After dinner, we headed for a hall where there was to be a performance of works by famous Veracruzano composer and pianist Augustín Lara. When we got there, the door was locked and the only people to be seen were a local TV cameraman with big camera and another man. As we tried the door and waited for a while, we struck up a conversation with both men and discovered the latter is a poet. He and I discussed a bit of philosophy (his view of the world and life is a cosmic one in which everything is related and everything exists within everything else—much like my Querétaro painter friend Fernando Garrido's outlook). Finally, the cameraman knocked on the door and the person who answered told us the performance had been postponed until tomorrow night.
Before we left, I asked the poet if he had any of his work on paper that he could share with us. He said no, but, with a little pressure, he recited a poem in which the wisdom of the ages comes down to the poet from the cosmos, enters his head, flows down his arm like golden honey and spills onto the paper as his poetry. It was one of those moments that seldom happen when everything goes the way you'd planned.

A few of us were able to ease the disappointment of missing the concert by buying a sixpack of Modelo and drinking it on the school's outdoor patio, where we had a great conversation (much of it in Spanish, but not all) and learned a bit more about each other. For example, I found out the Mike is a retired therapist and that Laurie once was an Alaskan bush pilot!

I have not done as I said I would; this is too long. But if you've born with me this far, thanks for your interest and patience!

Tuesday, October 27, 2009

Veracruz - Tues., 10/27 '09

Aside from the usual schedule of morning class, field trip and afternoon class, and the steady gains I'm making in my Spanish, there's not much to report.
Today's outing was to what's called the city museum. The building itself and a large statue at the head of the exhibit hall are dedicated to and named for Benito Juarez, the Zapotec Amerindian who served five terms as president from 1858 til 1872. The contents of the building were a great disappointment for what's supposedly a showcase of all that's great and historical about this city. There were only a few more statues of statesmen, a small exhibit of photos documenting the fall of the Berlin Wall, and a sampling of paintings by Veracruzano painter, Carlos Lozano.

This morning two of our maestras showed up for work not feeling well. One said she had alergies; the other—with a sore throat—thinks she just got a chill from her other job, as a greeter at Costco, standing directly under the constant cold draft of the air door. The latter, Anna, is my teacher in the mornings, so I'm trying to tactfully (making it look facetious) keep my distance and avoid touching things she tries to hand me. (Turns out everyone was fine.)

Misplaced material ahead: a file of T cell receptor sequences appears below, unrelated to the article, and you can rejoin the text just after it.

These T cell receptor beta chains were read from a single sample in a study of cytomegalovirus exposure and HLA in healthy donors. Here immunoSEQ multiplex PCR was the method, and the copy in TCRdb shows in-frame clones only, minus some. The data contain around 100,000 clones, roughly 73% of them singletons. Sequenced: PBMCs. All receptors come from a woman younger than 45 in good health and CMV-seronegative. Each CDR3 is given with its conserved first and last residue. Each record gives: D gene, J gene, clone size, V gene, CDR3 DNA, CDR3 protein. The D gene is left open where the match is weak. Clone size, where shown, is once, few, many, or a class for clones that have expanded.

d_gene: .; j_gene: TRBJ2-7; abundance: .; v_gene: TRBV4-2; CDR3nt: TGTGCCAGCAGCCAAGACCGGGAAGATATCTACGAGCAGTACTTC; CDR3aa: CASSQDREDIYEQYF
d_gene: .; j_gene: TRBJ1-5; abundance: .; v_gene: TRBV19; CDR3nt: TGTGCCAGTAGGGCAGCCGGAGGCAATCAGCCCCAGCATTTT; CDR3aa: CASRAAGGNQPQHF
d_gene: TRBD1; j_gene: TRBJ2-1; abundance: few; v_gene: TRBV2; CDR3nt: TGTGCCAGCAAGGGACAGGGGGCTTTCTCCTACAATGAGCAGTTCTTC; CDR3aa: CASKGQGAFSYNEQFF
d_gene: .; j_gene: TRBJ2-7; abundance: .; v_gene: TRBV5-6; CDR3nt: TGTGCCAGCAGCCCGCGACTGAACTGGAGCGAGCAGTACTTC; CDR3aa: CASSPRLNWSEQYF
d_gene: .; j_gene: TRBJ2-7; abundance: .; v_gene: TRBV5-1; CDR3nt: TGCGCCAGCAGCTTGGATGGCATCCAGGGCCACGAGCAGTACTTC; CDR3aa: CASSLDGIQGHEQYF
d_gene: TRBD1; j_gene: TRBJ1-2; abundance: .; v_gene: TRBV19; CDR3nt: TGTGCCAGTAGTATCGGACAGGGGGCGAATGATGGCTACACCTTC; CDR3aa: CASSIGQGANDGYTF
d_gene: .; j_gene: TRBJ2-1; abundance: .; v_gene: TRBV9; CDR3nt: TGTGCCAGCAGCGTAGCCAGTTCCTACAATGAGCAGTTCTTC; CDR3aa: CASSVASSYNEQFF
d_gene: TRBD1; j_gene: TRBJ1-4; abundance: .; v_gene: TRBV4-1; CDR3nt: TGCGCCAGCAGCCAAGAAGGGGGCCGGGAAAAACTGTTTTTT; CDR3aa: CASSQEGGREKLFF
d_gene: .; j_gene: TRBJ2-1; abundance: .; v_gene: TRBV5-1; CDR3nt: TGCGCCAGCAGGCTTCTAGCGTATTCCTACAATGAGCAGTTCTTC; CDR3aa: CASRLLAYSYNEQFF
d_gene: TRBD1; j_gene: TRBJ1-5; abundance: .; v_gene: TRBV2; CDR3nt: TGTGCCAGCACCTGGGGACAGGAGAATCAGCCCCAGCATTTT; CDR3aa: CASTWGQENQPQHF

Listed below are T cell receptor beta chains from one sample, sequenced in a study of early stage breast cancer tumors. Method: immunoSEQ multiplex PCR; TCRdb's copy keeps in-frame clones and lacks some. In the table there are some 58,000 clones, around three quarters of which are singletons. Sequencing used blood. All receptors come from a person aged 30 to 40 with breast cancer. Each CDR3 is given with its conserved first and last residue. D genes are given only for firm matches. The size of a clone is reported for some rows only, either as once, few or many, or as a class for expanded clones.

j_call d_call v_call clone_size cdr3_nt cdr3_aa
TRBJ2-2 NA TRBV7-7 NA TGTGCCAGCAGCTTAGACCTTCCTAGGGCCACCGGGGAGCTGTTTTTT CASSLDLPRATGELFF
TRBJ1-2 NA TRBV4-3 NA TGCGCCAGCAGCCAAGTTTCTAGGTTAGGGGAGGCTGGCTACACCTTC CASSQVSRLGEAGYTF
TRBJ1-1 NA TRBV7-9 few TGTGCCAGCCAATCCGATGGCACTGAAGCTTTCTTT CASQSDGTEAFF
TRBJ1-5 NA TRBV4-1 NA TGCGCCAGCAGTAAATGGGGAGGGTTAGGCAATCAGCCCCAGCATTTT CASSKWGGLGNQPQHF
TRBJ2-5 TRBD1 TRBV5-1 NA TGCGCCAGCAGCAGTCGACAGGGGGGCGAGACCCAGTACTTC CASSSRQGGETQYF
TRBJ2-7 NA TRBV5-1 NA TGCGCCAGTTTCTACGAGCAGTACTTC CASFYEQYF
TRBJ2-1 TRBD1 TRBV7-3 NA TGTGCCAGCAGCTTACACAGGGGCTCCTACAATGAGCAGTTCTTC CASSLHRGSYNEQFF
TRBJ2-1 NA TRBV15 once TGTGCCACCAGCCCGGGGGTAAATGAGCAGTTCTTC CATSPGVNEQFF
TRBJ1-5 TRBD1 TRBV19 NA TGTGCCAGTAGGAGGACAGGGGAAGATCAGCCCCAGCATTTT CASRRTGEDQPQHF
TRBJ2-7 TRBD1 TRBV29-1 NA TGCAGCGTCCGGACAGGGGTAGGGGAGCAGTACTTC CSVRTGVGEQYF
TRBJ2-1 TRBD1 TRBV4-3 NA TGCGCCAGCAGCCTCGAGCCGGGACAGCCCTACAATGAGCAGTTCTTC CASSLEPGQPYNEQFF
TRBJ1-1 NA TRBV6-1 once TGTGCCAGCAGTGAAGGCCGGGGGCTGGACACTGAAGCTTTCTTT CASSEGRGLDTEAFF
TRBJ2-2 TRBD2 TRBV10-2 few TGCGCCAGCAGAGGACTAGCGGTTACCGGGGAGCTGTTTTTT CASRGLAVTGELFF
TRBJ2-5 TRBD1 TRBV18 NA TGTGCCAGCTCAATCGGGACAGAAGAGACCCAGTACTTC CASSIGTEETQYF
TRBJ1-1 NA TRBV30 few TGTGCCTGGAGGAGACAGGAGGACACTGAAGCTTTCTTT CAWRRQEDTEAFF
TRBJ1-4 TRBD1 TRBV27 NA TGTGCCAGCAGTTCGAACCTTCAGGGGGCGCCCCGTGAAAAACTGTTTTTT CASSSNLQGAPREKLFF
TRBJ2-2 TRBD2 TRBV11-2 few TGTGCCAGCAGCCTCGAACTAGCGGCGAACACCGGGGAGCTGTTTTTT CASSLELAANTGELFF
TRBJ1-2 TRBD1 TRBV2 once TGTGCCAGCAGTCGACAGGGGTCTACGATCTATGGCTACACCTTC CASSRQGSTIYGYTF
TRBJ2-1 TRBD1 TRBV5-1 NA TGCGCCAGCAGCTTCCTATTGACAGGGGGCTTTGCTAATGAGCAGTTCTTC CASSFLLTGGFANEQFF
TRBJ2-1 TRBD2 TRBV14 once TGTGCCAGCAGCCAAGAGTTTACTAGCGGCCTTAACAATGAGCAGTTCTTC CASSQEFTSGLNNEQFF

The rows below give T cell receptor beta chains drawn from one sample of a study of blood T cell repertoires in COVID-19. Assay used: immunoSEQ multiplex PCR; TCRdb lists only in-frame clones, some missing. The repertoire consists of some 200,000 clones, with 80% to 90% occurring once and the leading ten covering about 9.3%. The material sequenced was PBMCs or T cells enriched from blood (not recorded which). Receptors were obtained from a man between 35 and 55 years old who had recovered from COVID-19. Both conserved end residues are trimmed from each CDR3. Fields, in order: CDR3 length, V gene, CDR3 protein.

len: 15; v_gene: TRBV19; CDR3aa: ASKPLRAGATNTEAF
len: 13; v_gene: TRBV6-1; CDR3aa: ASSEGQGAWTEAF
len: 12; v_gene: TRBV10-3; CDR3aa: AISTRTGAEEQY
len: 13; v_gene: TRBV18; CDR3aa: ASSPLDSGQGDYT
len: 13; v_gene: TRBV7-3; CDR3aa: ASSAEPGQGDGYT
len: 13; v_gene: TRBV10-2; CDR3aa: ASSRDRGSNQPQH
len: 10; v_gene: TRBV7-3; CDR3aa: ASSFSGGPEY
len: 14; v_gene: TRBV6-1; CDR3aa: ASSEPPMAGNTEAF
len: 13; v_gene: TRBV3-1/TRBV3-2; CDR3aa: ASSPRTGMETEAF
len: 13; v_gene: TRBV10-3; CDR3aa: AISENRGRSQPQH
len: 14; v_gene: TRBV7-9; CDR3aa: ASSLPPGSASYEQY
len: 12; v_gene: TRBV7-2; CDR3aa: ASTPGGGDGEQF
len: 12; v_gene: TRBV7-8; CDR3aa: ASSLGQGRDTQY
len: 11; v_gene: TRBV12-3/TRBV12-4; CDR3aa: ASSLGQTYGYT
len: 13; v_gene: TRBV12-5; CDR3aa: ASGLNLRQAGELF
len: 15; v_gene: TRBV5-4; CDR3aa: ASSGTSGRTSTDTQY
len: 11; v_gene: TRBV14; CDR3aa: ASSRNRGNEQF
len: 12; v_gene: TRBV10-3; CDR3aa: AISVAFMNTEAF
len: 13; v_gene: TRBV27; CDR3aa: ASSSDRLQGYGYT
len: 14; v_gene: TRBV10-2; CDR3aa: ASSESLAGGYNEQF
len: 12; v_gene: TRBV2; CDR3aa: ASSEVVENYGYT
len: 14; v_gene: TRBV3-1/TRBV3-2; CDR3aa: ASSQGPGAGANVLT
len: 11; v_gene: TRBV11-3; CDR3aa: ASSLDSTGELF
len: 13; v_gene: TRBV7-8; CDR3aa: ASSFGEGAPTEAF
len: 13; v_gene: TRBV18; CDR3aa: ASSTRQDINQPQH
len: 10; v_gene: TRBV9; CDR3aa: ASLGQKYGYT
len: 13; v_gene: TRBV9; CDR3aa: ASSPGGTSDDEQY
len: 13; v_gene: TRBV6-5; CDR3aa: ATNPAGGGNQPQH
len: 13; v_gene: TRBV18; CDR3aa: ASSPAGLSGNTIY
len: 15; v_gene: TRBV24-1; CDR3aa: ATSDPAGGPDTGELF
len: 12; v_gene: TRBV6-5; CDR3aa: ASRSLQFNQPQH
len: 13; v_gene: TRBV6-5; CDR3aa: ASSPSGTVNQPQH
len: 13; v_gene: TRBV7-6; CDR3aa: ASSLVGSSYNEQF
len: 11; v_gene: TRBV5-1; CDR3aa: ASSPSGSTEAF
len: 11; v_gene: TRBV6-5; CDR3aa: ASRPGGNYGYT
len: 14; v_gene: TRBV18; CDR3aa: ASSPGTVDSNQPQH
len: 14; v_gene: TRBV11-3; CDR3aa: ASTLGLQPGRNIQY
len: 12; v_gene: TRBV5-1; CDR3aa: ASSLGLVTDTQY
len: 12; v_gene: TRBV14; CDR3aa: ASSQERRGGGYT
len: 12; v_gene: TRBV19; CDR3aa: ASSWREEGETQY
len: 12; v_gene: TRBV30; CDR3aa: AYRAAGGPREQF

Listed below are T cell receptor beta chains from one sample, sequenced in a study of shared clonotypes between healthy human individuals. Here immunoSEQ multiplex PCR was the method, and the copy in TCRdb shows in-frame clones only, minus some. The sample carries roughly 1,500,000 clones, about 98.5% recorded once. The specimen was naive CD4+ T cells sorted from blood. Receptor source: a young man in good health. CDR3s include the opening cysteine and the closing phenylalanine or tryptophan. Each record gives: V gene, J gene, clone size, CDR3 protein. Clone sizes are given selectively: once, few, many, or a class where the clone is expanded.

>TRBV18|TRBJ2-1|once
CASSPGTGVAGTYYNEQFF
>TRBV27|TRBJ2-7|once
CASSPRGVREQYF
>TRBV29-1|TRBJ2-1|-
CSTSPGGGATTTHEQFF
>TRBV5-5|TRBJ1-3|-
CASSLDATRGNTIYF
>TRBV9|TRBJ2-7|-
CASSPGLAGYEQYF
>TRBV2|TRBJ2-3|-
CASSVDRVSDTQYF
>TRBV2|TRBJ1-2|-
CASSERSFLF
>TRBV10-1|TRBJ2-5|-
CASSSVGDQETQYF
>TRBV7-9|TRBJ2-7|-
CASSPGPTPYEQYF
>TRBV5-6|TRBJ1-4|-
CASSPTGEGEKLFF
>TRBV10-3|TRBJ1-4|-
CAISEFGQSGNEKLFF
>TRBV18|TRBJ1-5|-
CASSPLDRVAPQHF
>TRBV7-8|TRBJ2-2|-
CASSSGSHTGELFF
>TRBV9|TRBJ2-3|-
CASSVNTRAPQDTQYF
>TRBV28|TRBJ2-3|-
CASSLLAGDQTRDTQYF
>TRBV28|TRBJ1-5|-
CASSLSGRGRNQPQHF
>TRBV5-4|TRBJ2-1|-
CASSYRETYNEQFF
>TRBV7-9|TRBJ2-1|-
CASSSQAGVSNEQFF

Again today I found chances to converse with the charlantes and, after PM class, with a fisherman I met along the seawall just down the block. We chatted— along with a few other passers- by for a few minutes about fishing before it came out that he'd lived all over the U.S. for almost 20 years while working for Ringling Bros. & Barnam & Bailey Circus. When the other guys left, my new friend asked me, despite his not looking the least bit disheveled, if I had any extra clothes I could give him. I explained that I'd had to pack very light, but that I'd see if I could find something for him. Maybe I'll buy something for him— small price to pay for making a new friend, no?

Tonight, beginning to dread eating dinner alone again, I asked fellow student Mike (Miguel) if he had plans for dinner. He told me he did, but, with no hint of an invitation, I figured he'd rather be alone. So I headed down our street a couple of blocks to Restaurant Suriana, which comes highly recommended by our hosts. On the way, I ran into Christine, a student I hadn't yet met because she'd been in the capital city, Xalapa, a few hours northwest of here, doing research on ancient women. She was nice enough to turn around and chat with me (in English) as I ate (at the same place she'd just left). Anyway, the conversation was good and the pechuga empanizada (pounded, breaded chicken breast) was excellent.

A special hello to you, Cris and all our students. I hope you are all feeling well and continuing to work hard in class. I wanted to post this message tonight (Tuesday) because I know class begins at 5:00 PM tomorrow, and I probably won't be able to post tomorrow's report before then.
Anyway, I hope you're enjoying my reports and that they're giving you a chance to practice your growing skills in reading and speaking (that is, if you ask Cris and me lots of questions!!)
Isn't it nice to know that your teacher volunteer is now also a student?
I miss you guys and am sorry I can't be in class with you tomorrow!! Take care until I see you all again. Best wishes to all -- Jeff

Monday, October 26, 2009

Veracruz-Mon. 10/26 '09

You'll notice that I've been able to add some photos to my Sunday post and a few today. Many thanks to our host, Eric for the use of his cable, which fits my needs just fine. Yeah-h-h!

I was up in time for a simple breakfast of rolls, fruit, coffee and the peach yogurt I'd bought yesterday to help keep my digestive system in shape. We students were joined in the open-roofed courtyard by about the same number of teachers—all young women.